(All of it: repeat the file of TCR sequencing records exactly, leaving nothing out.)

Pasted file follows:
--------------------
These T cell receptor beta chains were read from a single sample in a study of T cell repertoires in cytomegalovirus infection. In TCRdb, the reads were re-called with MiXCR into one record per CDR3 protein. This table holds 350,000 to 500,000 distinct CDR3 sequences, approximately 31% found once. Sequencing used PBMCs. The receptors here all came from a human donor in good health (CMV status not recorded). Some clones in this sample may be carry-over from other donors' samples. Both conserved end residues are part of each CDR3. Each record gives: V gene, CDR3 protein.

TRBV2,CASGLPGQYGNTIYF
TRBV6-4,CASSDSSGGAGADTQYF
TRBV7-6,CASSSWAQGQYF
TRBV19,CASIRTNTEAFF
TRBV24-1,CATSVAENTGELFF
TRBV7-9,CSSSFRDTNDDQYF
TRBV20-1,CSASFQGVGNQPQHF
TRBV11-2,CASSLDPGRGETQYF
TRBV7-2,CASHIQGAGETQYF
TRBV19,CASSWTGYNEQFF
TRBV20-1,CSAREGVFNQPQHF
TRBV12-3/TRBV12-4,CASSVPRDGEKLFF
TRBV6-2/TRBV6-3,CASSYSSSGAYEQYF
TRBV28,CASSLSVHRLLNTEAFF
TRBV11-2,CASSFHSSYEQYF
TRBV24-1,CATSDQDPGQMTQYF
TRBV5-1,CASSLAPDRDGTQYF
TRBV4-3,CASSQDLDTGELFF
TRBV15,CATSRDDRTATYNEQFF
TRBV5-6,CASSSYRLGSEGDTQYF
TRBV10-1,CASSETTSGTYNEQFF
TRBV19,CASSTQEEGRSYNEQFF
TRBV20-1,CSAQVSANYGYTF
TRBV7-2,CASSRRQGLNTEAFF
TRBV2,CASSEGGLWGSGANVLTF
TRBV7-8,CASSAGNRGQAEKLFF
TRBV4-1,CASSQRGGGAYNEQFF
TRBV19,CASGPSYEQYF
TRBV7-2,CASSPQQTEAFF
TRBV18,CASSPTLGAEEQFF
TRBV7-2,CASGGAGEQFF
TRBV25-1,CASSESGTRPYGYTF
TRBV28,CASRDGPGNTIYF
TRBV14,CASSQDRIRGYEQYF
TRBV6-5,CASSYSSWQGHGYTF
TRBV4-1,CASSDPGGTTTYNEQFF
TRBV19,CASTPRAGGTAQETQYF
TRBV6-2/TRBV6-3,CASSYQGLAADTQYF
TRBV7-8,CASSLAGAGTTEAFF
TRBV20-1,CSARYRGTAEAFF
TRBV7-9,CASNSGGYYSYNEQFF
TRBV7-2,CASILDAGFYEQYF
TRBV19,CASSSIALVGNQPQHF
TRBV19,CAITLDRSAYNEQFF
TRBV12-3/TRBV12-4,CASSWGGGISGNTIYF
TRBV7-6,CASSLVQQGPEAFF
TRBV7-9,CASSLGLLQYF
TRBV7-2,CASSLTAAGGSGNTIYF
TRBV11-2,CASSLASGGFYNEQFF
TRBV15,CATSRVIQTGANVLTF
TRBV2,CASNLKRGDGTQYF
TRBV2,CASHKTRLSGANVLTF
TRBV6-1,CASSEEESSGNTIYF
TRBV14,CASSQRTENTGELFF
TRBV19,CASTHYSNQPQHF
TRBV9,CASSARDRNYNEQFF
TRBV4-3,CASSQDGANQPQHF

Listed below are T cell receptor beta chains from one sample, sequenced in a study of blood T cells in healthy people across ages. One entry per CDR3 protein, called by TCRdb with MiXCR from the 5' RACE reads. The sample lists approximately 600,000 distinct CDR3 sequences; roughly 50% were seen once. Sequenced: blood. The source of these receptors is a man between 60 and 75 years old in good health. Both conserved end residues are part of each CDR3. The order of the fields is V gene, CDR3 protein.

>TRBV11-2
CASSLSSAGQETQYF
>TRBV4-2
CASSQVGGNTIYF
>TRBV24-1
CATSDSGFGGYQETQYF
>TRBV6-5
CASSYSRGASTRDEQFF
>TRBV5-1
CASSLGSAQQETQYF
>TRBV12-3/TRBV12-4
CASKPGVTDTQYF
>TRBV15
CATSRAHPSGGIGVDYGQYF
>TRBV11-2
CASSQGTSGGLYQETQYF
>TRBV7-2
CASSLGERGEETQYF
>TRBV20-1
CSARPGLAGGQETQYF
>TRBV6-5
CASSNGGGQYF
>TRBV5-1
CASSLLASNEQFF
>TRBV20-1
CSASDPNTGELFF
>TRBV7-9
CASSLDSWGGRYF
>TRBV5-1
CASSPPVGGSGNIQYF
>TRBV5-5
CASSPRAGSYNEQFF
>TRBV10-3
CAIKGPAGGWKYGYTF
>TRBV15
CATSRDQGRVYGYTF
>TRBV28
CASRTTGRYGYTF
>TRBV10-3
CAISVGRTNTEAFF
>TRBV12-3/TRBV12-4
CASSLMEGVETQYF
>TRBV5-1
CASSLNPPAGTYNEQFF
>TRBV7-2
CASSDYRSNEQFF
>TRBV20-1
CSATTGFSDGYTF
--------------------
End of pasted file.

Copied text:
These T cell receptor beta chains were read from a single sample in a study of T cell repertoires in cytomegalovirus infection. In TCRdb, the reads were re-called with MiXCR into one record per CDR3 protein. This table holds 350,000 to 500,000 distinct CDR3 sequences, approximately 31% found once. Sequencing used PBMCs. The receptors here all came from a human donor in good health (CMV status not recorded). Some clones in this sample may be carry-over from other donors' samples. Both conserved end residues are part of each CDR3. Each record gives: V gene, CDR3 protein.

TRBV2,CASGLPGQYGNTIYF
TRBV6-4,CASSDSSGGAGADTQYF
TRBV7-6,CASSSWAQGQYF
TRBV19,CASIRTNTEAFF
TRBV24-1,CATSVAENTGELFF
TRBV7-9,CSSSFRDTNDDQYF
TRBV20-1,CSASFQGVGNQPQHF
TRBV11-2,CASSLDPGRGETQYF
TRBV7-2,CASHIQGAGETQYF
TRBV19,CASSWTGYNEQFF
TRBV20-1,CSAREGVFNQPQHF
TRBV12-3/TRBV12-4,CASSVPRDGEKLFF
TRBV6-2/TRBV6-3,CASSYSSSGAYEQYF
TRBV28,CASSLSVHRLLNTEAFF
TRBV11-2,CASSFHSSYEQYF
TRBV24-1,CATSDQDPGQMTQYF
TRBV5-1,CASSLAPDRDGTQYF
TRBV4-3,CASSQDLDTGELFF
TRBV15,CATSRDDRTATYNEQFF
TRBV5-6,CASSSYRLGSEGDTQYF
TRBV10-1,CASSETTSGTYNEQFF
TRBV19,CASSTQEEGRSYNEQFF
TRBV20-1,CSAQVSANYGYTF
TRBV7-2,CASSRRQGLNTEAFF
TRBV2,CASSEGGLWGSGANVLTF
TRBV7-8,CASSAGNRGQAEKLFF
TRBV4-1,CASSQRGGGAYNEQFF
TRBV19,CASGPSYEQYF
TRBV7-2,CASSPQQTEAFF
TRBV18,CASSPTLGAEEQFF
TRBV7-2,CASGGAGEQFF
TRBV25-1,CASSESGTRPYGYTF
TRBV28,CASRDGPGNTIYF
TRBV14,CASSQDRIRGYEQYF
TRBV6-5,CASSYSSWQGHGYTF
TRBV4-1,CASSDPGGTTTYNEQFF
TRBV19,CASTPRAGGTAQETQYF
TRBV6-2/TRBV6-3,CASSYQGLAADTQYF
TRBV7-8,CASSLAGAGTTEAFF
TRBV20-1,CSARYRGTAEAFF
TRBV7-9,CASNSGGYYSYNEQFF
TRBV7-2,CASILDAGFYEQYF
TRBV19,CASSSIALVGNQPQHF
TRBV19,CAITLDRSAYNEQFF
TRBV12-3/TRBV12-4,CASSWGGGISGNTIYF
TRBV7-6,CASSLVQQGPEAFF
TRBV7-9,CASSLGLLQYF
TRBV7-2,CASSLTAAGGSGNTIYF
TRBV11-2,CASSLASGGFYNEQFF
TRBV15,CATSRVIQTGANVLTF
TRBV2,CASNLKRGDGTQYF
TRBV2,CASHKTRLSGANVLTF
TRBV6-1,CASSEEESSGNTIYF
TRBV14,CASSQRTENTGELFF
TRBV19,CASTHYSNQPQHF
TRBV9,CASSARDRNYNEQFF
TRBV4-3,CASSQDGANQPQHF

Listed below are T cell receptor beta chains from one sample, sequenced in a study of blood T cells in healthy people across ages. One entry per CDR3 protein, called by TCRdb with MiXCR from the 5' RACE reads. The sample lists approximately 600,000 distinct CDR3 sequences; roughly 50% were seen once. Sequenced: blood. The source of these receptors is a man between 60 and 75 years old in good health. Both conserved end residues are part of each CDR3. The order of the fields is V gene, CDR3 protein.

>TRBV11-2
CASSLSSAGQETQYF
>TRBV4-2
CASSQVGGNTIYF
>TRBV24-1
CATSDSGFGGYQETQYF
>TRBV6-5
CASSYSRGASTRDEQFF
>TRBV5-1
CASSLGSAQQETQYF
>TRBV12-3/TRBV12-4
CASKPGVTDTQYF
>TRBV15
CATSRAHPSGGIGVDYGQYF
>TRBV11-2
CASSQGTSGGLYQETQYF
>TRBV7-2
CASSLGERGEETQYF
>TRBV20-1
CSARPGLAGGQETQYF
>TRBV6-5
CASSNGGGQYF
>TRBV5-1
CASSLLASNEQFF
>TRBV20-1
CSASDPNTGELFF
>TRBV7-9
CASSLDSWGGRYF
>TRBV5-1
CASSPPVGGSGNIQYF
>TRBV5-5
CASSPRAGSYNEQFF
>TRBV10-3
CAIKGPAGGWKYGYTF
>TRBV15
CATSRDQGRVYGYTF
>TRBV28
CASRTTGRYGYTF
>TRBV10-3
CAISVGRTNTEAFF
>TRBV12-3/TRBV12-4
CASSLMEGVETQYF
>TRBV5-1
CASSLNPPAGTYNEQFF
>TRBV7-2
CASSDYRSNEQFF
>TRBV20-1
CSATTGFSDGYTF